My last blog was from Savai’i, the wilder Island of Samoa, so I have quite a bit to catch up on because after a brief stop in (where the heck is) Wallis we have meanwhile arrived in Fiji.
Things were going a bit slow on Savai’i as Gaylyn got sick after having a pina colada (no, not what you think, only one) at a resort on shore. She started to fast which she kept up for almost 2 weeks and as always life turns a bit stale when Gaylyn is fasting. She spends most of her time lying in bed so we are not undertaking any major expeditions and I have to entertain myself.
We left Savai’i and sailed to the beautiful island of Wallis (200 nm east of Samoa) which I stumbled over when plotting the course from Samoa to Fiji. On arrival at Wallis it was blowing 30 knots from SE and the anchorage of Mata Utu, where you have to check in was untenable so we moved right on to the bay of Gahi.
Wallis is a French overseas territory which automatically implies that nobody speaks English. Luckily they do speak French there so I got along OK – Gaylyn was mostly the silent bystander which she did not overly enjoy. Only on the very last land trip we met the island Judge who was willing and able to speak English with us.
Wallis also is a bit special in that there is no public transport (no buses, no taxis) and that the internet is hard to find and bandwidth is at the level of a 9600 baud modem (about 1 kbyte/sec). It took 2 attempts to download the first 2 photos of Gaylyn’s brand new grandson Charlie.
To move around you have to hitchhike (some of the older readers might still remember how to do it), which works really well because the Wallisians are incredibly friendly, pick you up quickly and usually deliver you to where you want to go even if it is nowhere close to were they are actually heading. Also there are a lot of cars because the French take good care of their colonies – it seems everybody on the island owns a 4 wheel drive although it is completely unclear what the Island actually lives of as there is no tourism apart from a handful of visiting yachts. If you walk the streets in Wallis everybody stares at you – the art of walking seems to have been forgotten.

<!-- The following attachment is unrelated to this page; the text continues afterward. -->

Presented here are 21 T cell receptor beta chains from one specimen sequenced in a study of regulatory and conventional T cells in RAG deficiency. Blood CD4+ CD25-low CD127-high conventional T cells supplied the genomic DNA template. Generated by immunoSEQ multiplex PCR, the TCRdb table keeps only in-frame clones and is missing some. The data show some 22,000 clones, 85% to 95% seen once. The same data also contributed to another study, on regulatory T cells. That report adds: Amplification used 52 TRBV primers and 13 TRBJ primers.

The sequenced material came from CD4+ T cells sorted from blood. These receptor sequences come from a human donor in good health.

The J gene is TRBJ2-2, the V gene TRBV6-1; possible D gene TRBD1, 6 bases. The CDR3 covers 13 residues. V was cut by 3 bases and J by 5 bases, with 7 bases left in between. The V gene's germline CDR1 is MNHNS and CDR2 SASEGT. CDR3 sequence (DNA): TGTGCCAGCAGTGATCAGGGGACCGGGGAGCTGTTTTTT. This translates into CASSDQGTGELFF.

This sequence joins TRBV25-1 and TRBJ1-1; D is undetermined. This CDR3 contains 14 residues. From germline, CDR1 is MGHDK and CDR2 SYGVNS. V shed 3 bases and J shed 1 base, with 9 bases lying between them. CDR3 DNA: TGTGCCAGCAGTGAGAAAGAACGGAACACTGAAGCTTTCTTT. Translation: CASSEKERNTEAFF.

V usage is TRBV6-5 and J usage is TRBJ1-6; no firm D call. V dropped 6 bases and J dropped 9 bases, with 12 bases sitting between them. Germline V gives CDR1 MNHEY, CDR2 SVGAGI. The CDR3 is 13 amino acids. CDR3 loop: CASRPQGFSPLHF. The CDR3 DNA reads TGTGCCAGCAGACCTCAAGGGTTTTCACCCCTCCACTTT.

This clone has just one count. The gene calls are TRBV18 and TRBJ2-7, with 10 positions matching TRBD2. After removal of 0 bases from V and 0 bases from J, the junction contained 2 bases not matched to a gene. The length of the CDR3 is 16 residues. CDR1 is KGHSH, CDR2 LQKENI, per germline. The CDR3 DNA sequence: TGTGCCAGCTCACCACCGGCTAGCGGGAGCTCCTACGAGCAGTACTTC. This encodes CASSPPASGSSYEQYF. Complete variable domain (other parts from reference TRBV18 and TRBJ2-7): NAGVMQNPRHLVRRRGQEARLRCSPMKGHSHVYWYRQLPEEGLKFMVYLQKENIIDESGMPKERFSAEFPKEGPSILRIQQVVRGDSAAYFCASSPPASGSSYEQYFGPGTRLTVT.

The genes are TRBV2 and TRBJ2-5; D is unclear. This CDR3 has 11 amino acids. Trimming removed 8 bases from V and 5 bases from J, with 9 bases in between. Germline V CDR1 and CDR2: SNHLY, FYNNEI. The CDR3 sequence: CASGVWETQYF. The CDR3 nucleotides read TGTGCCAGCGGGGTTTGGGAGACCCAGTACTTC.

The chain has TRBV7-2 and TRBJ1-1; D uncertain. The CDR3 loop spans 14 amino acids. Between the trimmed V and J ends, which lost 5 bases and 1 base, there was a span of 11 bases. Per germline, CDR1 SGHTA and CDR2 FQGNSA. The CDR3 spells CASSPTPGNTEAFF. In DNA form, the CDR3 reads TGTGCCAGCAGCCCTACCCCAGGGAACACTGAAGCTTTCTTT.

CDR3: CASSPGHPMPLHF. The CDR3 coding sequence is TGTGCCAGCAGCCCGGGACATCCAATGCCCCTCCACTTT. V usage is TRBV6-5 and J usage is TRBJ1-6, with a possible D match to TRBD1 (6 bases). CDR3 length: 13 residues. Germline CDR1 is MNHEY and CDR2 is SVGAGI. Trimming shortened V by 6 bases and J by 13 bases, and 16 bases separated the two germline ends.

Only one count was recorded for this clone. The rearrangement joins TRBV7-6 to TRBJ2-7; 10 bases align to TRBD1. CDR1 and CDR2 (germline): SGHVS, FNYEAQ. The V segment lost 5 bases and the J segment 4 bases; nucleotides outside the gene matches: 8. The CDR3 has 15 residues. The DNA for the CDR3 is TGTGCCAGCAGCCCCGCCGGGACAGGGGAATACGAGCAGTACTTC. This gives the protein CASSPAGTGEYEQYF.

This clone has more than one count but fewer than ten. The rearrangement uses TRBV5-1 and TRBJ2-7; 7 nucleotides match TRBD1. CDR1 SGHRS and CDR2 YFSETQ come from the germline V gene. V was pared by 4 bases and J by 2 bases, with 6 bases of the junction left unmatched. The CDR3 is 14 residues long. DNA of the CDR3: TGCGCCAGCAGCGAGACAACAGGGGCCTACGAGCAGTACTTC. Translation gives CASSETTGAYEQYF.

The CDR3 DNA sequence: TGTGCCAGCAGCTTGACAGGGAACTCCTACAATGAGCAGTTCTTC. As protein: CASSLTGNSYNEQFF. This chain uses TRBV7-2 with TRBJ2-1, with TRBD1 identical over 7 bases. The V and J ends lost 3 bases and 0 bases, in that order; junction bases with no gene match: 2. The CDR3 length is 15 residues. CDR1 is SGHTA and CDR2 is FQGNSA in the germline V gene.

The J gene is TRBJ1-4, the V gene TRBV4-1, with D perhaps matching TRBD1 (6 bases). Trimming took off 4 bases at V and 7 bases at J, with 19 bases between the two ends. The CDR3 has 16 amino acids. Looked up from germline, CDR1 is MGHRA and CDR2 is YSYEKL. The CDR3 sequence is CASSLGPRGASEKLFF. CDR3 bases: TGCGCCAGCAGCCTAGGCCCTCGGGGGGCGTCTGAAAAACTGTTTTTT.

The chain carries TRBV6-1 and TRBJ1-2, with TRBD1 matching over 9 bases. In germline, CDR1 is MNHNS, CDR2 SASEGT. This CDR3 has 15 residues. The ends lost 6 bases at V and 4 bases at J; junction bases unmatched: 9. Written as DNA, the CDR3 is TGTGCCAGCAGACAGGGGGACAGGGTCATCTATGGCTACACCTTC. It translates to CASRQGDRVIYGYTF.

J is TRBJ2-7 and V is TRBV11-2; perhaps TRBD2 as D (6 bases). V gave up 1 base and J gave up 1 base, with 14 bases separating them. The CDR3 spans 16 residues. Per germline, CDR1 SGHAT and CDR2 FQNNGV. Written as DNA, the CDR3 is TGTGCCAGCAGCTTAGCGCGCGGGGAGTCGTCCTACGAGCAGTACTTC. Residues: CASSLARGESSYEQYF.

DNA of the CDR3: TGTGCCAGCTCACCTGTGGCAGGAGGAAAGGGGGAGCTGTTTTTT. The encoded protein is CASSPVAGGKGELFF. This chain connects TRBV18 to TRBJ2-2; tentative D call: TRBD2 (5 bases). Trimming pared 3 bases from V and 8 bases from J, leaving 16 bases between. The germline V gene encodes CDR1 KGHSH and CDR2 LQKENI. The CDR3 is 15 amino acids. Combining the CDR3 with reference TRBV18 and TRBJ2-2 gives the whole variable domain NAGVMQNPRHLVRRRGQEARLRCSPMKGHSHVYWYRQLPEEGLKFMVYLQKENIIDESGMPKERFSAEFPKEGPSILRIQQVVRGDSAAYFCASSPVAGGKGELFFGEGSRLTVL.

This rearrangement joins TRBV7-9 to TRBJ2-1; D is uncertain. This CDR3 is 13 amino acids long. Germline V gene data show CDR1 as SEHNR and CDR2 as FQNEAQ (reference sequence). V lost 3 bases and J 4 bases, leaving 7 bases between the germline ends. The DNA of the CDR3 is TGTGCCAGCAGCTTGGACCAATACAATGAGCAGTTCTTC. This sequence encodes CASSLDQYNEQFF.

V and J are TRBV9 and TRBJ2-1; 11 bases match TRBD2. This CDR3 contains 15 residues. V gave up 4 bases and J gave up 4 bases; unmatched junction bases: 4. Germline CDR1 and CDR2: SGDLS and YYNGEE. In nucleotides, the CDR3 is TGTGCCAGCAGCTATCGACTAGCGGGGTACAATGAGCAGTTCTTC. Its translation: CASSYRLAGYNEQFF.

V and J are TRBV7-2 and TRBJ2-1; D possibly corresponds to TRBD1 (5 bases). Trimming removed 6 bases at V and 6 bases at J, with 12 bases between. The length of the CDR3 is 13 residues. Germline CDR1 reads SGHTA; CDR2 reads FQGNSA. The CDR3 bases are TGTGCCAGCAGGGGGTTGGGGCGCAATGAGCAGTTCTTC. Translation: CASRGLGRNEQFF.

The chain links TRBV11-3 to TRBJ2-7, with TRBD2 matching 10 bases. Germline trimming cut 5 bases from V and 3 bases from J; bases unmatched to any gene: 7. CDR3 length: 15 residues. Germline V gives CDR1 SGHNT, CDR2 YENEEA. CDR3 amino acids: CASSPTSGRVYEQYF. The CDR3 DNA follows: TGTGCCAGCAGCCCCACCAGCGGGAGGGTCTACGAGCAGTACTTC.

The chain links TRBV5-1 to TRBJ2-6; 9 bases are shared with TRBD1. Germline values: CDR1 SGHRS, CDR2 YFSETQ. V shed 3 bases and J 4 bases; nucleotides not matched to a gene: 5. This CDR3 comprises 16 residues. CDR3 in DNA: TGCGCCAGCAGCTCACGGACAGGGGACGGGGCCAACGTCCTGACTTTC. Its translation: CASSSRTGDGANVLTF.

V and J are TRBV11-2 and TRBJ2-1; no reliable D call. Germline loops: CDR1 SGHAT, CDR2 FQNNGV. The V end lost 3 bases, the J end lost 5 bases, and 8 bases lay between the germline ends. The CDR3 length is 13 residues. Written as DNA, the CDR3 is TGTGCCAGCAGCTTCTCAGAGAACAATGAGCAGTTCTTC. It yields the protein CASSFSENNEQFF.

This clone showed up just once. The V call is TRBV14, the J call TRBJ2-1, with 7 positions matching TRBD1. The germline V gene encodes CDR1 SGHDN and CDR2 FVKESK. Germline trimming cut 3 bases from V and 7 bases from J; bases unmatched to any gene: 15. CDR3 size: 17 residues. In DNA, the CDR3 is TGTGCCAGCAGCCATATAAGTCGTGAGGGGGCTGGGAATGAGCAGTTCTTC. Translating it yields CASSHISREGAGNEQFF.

The wind kept on blowing rather hard for most of our time in Wallis and Gaylyn kept on fasting so we did not get much done. At least we managed to visit some of the outlying islands which are scattered over the rim reef of the lagoon. Wallis offers stunningly beautiful views over the lagoon specially in areal photos that you can see at the hairdresser in Mata Utu. We visited his shop accidentally because the guys in the souvenir shop next door told us we could get postcards there. Turns out the hairdresser sells everything from haircuts to photos, computer accessories and t-shirts. Coolest shop in Mata Utu. We bought a pair of Wallis t-shirts just to confuse all those who have never heard of the place.
Unfortunately the water in the lagoon is rather murky, so we found the snorkeling less good than you would expect. As the weather for the trip to Fiji looked rather challenging (sailing upwind with plenty of breeze and waves) I had to announce to Gaylyn that for the sake of safety on board we would have to stay in Wallis until she broke her fast and got stronger again. Gaylyn soon decided that she had had enough of fasting and of Wallis too and started eating again. So after checking out with the friendly gendarmes we left towards Fiji.